4 major phone carriers providing text-to-911 [Telecom]

This is very interesting. I can see where texting might be necessary to remain quiet while observing a robbery in progress in a store or a burglary in one's home.

Both of my cellphones have texting capability but I haven't a clue how to do it on either phone. I probably should learn how. :-)

formatting link

By WILSON RING May. 19, 2014 7:01 PM EDT

MONTPELIER, Vt. (AP) -- The four major U.S. wireless phone companies are providing emergency texting 911 service as of this month to any local government that wants it and has the capability to use it, a big step toward moving the nation's emergency dispatch system out of the voice-only technology that dates to the 1960s.

Local governments in 16 states are using it, according to the Federal Communications Commission, and Vermont became the first to offer the technology statewide Monday.

"This is a big deal," Brian Fontes, the chief executive officer of the Virginia-based National Emergency Number Association, said of the four major carriers offering text-to-911.

"It's been a long time -- years, decades -- since our nation's 911 systems have been advanced. They are pretty much still almost 100 percent voice-centric, 1960s technology."

Fontes said that 911 texting is part of a broader push to use technology to enhance the information that can be provided to emergency responders.

"In today's technology world where you and I and other people have smartphones that can do many different things simultaneously, it's important that we have the opportunity to ensure that our nation's 911 centers are equally equipped with technology."

Some professional sports teams allow fans to report unruly behavior inside stadiums and arenas through texting, while law enforcement has started using text messaging during standoff negotiations.

{ story continues at the above URL }


Reply to
Thad Floryan
Loading thread data ...

This sort of ties in. Several years back the I.T. Crowd did an episode where you could email emergency services. It was pretty funny, Moss trying to remember the email address.

Reply to

Except that according to a 5/19/2014 article in Tech Times, the FCC says,"the ability to contact 911 using text is only available on a limited basis in a few markets. For this reason, you should not rely on text to reach 911."

The article says "the situation today is that only 59 out of more than 6,000 emergency communication centers support taking text messages instead of phone calls." They're hoping to substantially increase this number in the next few years.

So, even if the carrier supports it, it's of no value if the local 911 call center does not handle texting.

Tech Times article:

formatting link

FCC statement on text-to-911:

formatting link

Reply to

I can think of other situations where texting 911 might be a significant improvement due to the time needed to get the message across:

- High-(acoustic)-noise environments where the background noise makes it difficult for the other end to hear and understand voice calls. Examples: in a tornado or hurricane. In fires with frequent explosions (e.g. the West, Texas fertilizer plant explosion, although a significant problem with that is that the first responders weren't trained for this type of emergency). During/after a robbery where really loud alarms are going off and the only person who can shut it off is unavailable. On the side of a high-traffic road.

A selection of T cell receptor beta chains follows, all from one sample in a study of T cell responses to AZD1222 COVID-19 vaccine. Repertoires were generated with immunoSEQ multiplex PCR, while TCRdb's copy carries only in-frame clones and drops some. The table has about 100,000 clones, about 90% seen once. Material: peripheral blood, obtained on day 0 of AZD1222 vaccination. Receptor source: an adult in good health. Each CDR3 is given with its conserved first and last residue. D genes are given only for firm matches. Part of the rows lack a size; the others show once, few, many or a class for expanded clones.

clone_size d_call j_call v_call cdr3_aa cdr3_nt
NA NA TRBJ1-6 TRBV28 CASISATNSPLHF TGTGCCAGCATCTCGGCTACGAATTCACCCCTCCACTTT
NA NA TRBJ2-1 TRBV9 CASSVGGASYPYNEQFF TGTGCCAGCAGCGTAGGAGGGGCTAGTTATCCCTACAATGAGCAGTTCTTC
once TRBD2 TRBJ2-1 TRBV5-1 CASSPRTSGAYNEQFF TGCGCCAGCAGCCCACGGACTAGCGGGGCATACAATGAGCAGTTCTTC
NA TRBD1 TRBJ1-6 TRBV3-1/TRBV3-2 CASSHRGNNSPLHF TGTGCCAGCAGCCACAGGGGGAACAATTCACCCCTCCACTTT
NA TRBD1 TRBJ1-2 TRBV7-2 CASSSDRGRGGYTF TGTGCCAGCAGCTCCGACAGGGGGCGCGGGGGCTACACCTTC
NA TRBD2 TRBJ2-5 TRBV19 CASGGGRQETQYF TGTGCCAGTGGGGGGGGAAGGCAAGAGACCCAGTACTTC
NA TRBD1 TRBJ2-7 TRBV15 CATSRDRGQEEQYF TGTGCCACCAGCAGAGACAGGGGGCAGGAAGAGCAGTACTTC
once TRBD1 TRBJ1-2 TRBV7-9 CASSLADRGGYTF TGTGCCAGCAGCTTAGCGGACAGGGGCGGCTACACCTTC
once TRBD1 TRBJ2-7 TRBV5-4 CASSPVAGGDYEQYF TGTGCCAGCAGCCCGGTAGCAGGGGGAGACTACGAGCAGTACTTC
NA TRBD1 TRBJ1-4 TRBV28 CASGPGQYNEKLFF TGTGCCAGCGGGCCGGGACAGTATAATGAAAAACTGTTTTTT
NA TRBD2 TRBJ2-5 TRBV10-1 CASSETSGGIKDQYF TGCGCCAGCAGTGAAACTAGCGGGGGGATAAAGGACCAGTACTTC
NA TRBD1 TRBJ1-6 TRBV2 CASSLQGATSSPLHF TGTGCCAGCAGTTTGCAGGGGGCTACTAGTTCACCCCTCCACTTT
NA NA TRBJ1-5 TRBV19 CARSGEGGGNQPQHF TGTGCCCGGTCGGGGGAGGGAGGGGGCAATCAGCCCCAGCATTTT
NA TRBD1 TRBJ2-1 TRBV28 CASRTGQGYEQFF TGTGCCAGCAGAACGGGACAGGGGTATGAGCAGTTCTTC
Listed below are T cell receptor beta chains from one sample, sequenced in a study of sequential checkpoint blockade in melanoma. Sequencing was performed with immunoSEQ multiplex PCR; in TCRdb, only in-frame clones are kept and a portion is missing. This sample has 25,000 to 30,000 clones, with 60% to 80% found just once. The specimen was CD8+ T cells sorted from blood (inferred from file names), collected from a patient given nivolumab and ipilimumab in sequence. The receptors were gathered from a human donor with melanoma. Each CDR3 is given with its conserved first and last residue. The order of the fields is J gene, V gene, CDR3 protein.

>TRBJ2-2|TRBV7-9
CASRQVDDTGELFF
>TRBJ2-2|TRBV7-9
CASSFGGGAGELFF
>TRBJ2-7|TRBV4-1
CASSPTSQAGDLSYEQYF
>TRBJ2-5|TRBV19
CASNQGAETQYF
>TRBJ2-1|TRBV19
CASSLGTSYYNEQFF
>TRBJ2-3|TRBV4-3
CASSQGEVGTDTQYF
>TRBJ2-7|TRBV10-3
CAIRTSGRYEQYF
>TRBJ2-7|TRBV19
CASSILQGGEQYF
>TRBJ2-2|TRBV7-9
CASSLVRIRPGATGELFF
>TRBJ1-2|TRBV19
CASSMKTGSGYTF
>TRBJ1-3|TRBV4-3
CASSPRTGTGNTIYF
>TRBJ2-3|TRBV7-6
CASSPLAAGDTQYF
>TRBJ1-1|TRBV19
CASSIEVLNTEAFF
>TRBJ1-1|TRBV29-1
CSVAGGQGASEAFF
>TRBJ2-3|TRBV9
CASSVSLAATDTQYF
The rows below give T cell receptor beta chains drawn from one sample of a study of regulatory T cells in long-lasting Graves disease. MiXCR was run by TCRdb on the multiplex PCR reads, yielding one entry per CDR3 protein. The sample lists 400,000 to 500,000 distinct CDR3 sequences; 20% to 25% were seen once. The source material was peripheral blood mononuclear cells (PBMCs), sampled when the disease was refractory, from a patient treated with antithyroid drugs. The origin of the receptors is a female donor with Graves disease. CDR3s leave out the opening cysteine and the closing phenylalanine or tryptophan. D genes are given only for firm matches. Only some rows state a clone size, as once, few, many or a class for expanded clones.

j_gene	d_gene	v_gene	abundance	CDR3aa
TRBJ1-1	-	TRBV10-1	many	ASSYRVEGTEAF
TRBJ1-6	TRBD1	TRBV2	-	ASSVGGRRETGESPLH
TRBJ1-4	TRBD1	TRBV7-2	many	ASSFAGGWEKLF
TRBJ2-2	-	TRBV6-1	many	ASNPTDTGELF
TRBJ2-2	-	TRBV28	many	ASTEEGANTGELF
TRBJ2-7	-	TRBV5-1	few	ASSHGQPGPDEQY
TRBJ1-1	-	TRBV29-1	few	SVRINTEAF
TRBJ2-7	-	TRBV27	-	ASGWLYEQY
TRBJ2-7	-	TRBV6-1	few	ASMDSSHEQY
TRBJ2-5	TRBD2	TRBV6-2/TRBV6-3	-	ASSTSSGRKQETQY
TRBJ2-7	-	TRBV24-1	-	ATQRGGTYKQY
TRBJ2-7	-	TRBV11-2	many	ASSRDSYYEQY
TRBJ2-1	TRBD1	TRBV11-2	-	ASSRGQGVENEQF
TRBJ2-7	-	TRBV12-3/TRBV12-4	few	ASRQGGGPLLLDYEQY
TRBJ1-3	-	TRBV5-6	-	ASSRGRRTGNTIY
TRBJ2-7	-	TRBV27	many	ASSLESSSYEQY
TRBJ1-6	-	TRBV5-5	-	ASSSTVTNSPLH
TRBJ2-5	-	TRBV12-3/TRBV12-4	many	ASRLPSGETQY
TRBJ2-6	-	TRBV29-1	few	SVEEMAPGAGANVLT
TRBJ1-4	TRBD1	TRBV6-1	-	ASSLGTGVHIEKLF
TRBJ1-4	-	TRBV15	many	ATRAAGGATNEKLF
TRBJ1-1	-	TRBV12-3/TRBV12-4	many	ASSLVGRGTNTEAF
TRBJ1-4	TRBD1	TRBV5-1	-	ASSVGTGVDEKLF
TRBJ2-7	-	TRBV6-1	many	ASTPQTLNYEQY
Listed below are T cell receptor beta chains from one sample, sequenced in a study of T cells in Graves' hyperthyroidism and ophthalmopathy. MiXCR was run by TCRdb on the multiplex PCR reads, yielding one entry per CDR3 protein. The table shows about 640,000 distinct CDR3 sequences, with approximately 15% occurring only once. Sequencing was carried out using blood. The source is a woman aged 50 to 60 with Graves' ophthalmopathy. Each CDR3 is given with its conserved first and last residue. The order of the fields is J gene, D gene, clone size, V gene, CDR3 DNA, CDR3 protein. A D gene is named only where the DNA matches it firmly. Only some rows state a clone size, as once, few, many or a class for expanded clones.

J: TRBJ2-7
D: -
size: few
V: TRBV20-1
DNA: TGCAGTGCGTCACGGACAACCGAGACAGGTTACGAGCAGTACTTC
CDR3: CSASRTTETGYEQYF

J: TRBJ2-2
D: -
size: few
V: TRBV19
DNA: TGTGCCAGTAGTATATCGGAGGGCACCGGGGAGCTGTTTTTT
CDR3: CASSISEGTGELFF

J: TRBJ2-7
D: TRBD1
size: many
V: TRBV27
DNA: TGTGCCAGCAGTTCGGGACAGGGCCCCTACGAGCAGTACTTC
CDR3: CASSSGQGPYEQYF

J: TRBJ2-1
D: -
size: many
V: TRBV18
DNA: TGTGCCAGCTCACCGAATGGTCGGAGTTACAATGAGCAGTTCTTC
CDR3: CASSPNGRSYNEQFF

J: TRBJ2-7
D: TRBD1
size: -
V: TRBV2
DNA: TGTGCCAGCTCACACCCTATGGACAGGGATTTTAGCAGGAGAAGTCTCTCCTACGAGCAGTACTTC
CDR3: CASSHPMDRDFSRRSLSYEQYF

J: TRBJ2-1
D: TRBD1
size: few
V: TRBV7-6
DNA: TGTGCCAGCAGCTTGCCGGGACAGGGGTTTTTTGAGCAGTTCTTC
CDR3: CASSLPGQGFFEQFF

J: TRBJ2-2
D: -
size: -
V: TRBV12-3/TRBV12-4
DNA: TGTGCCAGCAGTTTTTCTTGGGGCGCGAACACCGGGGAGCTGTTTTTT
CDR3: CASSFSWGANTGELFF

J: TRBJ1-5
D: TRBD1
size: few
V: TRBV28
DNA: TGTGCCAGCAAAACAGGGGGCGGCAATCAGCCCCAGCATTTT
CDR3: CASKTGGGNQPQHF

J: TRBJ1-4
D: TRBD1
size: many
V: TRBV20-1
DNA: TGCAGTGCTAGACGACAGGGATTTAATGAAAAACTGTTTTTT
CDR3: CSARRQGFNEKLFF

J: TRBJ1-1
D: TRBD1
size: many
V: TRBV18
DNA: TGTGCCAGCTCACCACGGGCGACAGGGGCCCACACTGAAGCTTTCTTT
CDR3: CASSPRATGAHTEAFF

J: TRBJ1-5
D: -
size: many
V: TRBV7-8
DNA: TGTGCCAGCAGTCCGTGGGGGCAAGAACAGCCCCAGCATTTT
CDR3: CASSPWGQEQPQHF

I once had a tire blow out on a freeway and in order to use my cell phone to call a tow truck (not 911 in this case), I had to climb hills to get away from the freeway noise. I couldn't even tell whether someone answered, much less what they were saying. This delayed the call by about 10 minutes. It could have been a much bigger problem if I was injured and couldn't walk, or trapped in the car.

- It's my understanding that texting gets through better than voice calls in a RF-noisy environment or in a peak-load call situation.

- Texting may avoid long exchanges where the 911 operator wants the street name spelled and the caller has a thick ethnic accent that the operator has trouble understanding.

Robbery in progress, Chase Bank 7th & Main.

and don't get any answers to subsequent texts. Then again, they already need to know how to handle someone's voice call that says the above and then the line goes dead, and calling back doesn't work. Hopefully "Chase Bank 7th & Main" identifies *ONE* bank in the cities covered.

I would hate to try to deliver a baby (with, say, the mother trapped in an elevator) using texted instructions from a doctor relayed by

911 (but it's still better than nothing). I believe this has been successfully done quite a few times using voice calls.
Reply to
Gordon Burditt

It's not like they'll be getting rid of voice 911. It's just an option you can use if you find it more convenient in a particular circumstance.

Many of today's kids and teenagers are very proficient at texting, so when they grow up they're likely to find this a very useful feature. I still use a flipphone with only a numeric keypad, it takes me forever to type even a short message.

Reply to
Barry Margolin

Cabling-Design.com Forums website is not affiliated with any of the manufacturers or service providers discussed here. All logos and trade names are the property of their respective owners.